The Paraguay Reductions:  The Ruins of a Dream Links:

 

If you've seen "The Mission", you should recognize this water-

fall. If I'd been Fr. Gabriel, I would have looked at this and 

said, "Obviously God didn't want us 

up there." 

 

Someday when I have time (I will pause now so you can all get the laughing out of your systems)...

I am going to write something here about the Paraguay Reductions.

In the meantime, here are all the links I've found, with lots of good articles that other people have written.  (Not nearly enough photos, but I'll scan some as soon as...well, you know...)

Paradise Lost:  The Jesuit Missions of Paraguay

A Vanished Arcadia: The Jesuits of Paraguay 1588-1767  

Catholic Encyclopedia Entry (Paraguay Reductions)

The Jesuit Missions:  Shattered Dreams)  (Great photos!)

Paraguay: The Sword of the Word

Music from the Paraguay Reductions  (Well worth the downloading time!

The Jesuit Missions (Reducciones)  in South America

Jesuit Art & Architecture in South America

The Jesuit "Republic" of the Guaranis (1600-1768) Very nice book with great photos.

AND A LITTLE SOMETHING FOR THE TRULY OBSESSED:

Radio Guarani

Interactive Guarani Dictionary

Guarani Language Products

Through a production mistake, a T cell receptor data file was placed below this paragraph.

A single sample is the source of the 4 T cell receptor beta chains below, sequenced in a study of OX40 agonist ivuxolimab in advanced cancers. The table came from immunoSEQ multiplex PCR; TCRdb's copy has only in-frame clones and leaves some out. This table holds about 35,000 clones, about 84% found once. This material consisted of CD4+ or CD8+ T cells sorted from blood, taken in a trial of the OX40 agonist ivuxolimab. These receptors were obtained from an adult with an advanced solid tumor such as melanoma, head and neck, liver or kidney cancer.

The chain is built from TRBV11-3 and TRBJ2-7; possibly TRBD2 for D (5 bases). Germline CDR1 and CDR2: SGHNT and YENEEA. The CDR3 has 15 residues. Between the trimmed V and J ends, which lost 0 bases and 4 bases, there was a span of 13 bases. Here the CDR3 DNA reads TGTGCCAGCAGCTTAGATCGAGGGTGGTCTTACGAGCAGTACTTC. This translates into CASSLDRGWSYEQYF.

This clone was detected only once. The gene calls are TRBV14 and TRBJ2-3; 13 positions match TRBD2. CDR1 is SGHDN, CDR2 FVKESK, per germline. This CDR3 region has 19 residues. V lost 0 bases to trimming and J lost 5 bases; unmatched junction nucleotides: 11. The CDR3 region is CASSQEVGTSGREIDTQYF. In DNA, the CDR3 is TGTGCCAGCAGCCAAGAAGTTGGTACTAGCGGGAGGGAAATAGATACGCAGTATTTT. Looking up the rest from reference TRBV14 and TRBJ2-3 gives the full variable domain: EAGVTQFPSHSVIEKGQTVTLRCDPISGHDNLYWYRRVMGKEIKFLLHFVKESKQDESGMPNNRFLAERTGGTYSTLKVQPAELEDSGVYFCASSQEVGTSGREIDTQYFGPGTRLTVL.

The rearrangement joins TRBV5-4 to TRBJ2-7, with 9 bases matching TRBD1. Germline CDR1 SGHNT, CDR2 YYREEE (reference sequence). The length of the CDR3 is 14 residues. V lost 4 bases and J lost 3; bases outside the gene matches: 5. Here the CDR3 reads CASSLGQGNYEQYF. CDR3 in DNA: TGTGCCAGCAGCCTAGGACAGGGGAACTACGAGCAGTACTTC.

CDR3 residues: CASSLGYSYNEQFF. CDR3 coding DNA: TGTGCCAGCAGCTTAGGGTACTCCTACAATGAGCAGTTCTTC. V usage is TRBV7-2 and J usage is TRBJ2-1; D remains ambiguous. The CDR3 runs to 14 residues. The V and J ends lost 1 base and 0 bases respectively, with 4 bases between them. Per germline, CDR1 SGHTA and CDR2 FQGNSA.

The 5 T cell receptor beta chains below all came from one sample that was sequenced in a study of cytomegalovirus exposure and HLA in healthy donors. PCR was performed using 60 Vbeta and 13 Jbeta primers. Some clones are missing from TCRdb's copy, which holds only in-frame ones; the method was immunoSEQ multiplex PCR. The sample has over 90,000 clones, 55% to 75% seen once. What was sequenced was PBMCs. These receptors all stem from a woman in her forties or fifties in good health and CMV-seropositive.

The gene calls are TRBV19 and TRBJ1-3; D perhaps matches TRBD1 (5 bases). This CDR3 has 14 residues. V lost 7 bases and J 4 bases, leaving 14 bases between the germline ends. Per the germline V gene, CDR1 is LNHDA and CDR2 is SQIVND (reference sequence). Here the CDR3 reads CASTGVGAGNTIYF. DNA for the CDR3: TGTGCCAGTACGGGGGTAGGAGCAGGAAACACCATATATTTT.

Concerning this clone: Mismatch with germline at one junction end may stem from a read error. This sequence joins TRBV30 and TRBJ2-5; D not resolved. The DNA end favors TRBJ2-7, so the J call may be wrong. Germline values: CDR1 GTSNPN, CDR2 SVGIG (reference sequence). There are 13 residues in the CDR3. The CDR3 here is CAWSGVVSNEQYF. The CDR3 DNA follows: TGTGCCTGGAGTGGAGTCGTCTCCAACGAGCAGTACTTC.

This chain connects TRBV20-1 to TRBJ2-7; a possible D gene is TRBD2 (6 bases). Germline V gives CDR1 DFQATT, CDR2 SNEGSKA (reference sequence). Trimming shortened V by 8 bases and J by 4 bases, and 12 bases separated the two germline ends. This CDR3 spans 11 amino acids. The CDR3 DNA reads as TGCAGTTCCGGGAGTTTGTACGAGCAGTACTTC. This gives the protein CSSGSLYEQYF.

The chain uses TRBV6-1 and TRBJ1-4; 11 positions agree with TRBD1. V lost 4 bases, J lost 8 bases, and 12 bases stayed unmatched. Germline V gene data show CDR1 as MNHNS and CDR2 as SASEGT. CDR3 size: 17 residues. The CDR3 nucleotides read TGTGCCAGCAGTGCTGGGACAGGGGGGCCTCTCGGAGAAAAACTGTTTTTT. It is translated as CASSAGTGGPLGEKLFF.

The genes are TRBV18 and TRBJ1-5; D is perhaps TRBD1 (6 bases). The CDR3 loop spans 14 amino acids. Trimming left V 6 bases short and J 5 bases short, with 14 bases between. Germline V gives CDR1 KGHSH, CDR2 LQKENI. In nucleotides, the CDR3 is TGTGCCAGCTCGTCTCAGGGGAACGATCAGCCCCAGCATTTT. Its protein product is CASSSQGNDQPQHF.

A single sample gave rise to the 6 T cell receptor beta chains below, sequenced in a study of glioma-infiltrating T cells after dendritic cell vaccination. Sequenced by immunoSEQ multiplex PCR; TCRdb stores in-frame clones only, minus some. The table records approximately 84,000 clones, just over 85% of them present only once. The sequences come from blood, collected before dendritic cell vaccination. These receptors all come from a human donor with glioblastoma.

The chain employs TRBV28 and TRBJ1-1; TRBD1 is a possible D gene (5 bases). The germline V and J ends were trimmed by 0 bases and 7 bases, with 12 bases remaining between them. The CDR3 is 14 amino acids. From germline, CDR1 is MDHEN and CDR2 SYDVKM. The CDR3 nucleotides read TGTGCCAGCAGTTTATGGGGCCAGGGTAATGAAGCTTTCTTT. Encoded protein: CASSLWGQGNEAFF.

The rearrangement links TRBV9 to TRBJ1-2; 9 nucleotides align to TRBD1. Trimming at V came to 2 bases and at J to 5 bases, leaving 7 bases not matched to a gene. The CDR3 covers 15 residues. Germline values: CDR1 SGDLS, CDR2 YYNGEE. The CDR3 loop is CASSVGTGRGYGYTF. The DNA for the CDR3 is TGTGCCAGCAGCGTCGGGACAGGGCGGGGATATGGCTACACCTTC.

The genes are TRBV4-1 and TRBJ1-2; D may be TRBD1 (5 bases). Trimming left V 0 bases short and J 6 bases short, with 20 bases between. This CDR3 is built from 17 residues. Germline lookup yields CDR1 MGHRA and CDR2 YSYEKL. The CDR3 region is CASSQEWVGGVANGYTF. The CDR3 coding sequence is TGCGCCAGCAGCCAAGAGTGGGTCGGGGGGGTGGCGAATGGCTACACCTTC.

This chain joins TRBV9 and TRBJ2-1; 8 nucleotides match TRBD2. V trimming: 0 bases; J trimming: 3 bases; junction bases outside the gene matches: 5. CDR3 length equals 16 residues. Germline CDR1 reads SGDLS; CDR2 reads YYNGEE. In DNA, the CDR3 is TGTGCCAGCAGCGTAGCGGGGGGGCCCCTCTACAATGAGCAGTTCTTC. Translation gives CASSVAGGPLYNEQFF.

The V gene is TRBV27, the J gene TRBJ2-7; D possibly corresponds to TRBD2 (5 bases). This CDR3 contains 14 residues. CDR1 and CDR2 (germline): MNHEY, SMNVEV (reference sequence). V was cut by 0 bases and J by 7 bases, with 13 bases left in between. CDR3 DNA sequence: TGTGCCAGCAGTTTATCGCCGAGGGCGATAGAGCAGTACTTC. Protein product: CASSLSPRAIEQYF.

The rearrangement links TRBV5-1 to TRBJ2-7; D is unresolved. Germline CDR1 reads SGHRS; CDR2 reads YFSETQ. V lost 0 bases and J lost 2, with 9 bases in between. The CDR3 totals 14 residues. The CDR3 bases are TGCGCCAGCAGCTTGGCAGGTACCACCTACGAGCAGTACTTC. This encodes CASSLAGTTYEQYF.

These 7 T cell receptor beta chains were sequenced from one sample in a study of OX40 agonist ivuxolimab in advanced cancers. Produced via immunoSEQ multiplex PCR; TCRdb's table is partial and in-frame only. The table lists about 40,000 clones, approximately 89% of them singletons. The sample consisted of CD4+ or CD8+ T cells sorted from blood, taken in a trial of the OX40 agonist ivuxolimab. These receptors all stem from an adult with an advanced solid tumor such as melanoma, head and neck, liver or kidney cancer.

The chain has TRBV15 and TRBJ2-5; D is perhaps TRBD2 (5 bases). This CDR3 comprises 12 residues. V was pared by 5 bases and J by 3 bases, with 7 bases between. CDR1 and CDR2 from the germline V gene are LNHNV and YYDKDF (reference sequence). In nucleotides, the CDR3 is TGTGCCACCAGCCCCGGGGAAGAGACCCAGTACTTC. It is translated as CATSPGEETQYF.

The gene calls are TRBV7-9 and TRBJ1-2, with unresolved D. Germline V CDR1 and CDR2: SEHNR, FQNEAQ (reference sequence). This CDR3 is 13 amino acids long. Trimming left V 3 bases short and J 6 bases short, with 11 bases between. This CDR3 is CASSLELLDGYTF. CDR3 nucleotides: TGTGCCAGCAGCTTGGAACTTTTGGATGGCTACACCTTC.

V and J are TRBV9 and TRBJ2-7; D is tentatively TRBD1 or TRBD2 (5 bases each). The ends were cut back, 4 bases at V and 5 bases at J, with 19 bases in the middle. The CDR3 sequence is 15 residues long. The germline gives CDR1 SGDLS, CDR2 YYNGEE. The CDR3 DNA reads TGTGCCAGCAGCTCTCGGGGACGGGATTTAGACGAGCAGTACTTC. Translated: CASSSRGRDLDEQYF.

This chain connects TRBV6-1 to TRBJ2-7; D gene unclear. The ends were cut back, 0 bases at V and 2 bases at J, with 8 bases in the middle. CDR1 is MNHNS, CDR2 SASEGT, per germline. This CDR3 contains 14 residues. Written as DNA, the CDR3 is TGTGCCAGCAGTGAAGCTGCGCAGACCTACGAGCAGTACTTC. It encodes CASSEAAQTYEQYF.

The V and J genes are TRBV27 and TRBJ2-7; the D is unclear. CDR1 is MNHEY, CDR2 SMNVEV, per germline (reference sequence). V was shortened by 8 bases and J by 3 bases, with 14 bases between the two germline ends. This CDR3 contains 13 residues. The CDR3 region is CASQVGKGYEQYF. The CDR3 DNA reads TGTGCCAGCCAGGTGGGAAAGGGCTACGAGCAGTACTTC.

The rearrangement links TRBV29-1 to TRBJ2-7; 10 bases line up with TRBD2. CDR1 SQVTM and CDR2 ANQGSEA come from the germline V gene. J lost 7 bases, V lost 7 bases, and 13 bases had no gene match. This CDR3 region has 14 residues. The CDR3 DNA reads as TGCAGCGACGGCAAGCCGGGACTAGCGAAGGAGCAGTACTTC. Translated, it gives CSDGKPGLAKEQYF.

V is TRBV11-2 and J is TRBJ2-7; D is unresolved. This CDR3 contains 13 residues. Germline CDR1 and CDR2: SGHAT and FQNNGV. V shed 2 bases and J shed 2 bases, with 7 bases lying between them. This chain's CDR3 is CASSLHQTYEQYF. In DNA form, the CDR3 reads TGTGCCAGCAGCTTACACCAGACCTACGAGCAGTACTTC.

TEKOVE YVYPORA KUERA MAYMAYVA DERECHO KUAAUKAHA  (The U.N. Universal Declaration of Human Rights in Guarani.)

(I'm sad to report that the Guarani Homepage is no longer being maintained.)

                       

 I don't care what Roger Ebert   says.  This is a great movie.

      (Click on the photo to order it from Amazon.com.)

Graphics on this page are "schooldaze" set from:

 

A different and no less

intimidating angle.

             An example of the beautiful 

             artwork of the Guarani.

   

 

 

"A Paraguayan Jesuit decides 

to contact an isolated Guarani community living in the middle 

of the forest.  He is morally 

certain that he will be accepted, 

even adopted, by the Indians.  

It will be enough, he thinks, 

to present himself to them as 

the successor of those Fathers 

who in times past did so much 

or their ancestors.  Received the members of the tribe with their characteristically distant politeness, 

he begins to deliver the speech 

that he prepared at length and 

has often repeated in his head.  

The Indians listen to him in silence, looking upon him without any expression.  Hardly does he 

conclude when, one after another, 

the Indians turn their backs on him 

and leave.  Only an old man remains, awaiting a likely question, which i

s not long in coming:  "Why have 

they done this?" asks the priest.  The old man answers, "Because the 

Fathers who loved us left us a 

long time ago.'"

(From The Jesuit "Republic of the Guaranis)

(Before I get letters from 250 Jesuits telling me of my mistake, I do know that these  are the ruins of San Ignacio Mini in Argentina, and that Argentina and Paraguay are two separate countries.)